Senior living facilities are responsible for security on their premises. If you visit a facility in person – and it goes without saying that you should always visit a facility in person before placing a loved one there – you have the opportunity to experience their security protocols firsthand.

Are staff checking IDs? Do they keep you within eyesight while you are visiting? Are there visible cameras or other security systems? Visitor-on-resident abuse is a real threat in senior living facilities, so make sure the facility you’re considering takes that threat seriously.

Observe and listen to the people there.

Pay close attention to the people working in the facility. Do they seem tired or well-rested, frustrated or upbeat? If they appear overworked or overly stressed, that’s at the very least a yellow flag – care work is certainly tiring under the best of circumstances, but it shouldn’t be to the extent that staff are constantly burned out and unable to provide quality resident care.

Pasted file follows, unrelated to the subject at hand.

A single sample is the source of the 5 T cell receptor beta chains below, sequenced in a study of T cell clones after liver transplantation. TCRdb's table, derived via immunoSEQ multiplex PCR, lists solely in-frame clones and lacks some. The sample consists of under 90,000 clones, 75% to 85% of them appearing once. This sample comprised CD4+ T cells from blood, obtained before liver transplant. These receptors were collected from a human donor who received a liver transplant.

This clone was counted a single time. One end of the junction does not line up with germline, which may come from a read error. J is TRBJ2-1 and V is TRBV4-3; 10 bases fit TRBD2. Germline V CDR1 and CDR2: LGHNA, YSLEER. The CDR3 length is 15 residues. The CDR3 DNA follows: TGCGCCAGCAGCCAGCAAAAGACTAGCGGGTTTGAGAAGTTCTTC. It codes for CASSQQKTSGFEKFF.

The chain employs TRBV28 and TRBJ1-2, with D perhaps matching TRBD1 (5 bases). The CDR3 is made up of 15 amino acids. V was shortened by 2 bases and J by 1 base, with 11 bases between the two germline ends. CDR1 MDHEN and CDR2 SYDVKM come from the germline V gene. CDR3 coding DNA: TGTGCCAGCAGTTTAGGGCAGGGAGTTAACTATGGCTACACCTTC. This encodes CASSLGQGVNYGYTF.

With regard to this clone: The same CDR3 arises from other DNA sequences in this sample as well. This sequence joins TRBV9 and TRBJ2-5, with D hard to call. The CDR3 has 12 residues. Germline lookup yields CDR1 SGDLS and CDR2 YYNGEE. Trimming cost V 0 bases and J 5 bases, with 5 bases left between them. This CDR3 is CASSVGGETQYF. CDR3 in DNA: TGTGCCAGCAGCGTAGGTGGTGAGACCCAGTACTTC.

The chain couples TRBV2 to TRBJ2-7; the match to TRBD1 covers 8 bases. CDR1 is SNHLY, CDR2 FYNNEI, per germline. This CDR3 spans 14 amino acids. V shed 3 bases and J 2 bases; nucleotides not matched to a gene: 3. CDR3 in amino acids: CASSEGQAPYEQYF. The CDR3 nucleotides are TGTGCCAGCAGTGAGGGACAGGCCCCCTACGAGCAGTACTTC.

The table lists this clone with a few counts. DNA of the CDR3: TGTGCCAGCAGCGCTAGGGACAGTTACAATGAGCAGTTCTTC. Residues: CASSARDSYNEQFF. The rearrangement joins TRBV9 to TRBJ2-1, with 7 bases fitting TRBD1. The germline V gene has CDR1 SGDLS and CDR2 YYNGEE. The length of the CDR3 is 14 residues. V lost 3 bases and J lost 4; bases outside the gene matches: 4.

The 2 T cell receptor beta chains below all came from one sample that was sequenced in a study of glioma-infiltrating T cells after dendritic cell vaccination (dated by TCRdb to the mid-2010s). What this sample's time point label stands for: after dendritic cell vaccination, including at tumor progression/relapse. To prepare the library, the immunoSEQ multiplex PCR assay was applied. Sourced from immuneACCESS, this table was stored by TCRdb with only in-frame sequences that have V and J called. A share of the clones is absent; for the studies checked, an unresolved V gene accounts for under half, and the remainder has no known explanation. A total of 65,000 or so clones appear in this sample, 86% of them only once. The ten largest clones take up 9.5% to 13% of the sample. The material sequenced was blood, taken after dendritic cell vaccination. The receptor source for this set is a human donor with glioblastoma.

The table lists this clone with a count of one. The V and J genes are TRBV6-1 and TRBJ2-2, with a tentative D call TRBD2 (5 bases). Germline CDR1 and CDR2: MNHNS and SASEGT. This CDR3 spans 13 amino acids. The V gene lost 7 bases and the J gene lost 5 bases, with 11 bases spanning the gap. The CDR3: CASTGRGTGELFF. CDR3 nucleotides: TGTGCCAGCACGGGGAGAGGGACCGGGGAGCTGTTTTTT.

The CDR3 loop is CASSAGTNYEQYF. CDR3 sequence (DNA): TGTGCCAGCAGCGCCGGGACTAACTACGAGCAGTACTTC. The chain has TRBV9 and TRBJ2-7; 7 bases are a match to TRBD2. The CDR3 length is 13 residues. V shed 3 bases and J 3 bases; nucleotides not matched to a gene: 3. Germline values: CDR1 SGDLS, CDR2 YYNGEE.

It’s also worth asking how long key people at the facility have been there, such as the director and heads of departments. Some degree of staff turnover is normal in senior living, but if multiple key positions have turned over in the last year, that could be a sign of a problem.

Likewise, pay attention to the current residents. Do they seem well cared for? Are they clean, well-groomed, and appropriately dressed? Will they talk about their experience? Are their interactions with the staff warm and positive? Abuse and neglect are often subtle, but you can usually get some sense that something is wrong. Follow your gut.

Ideally, make multiple visits in person.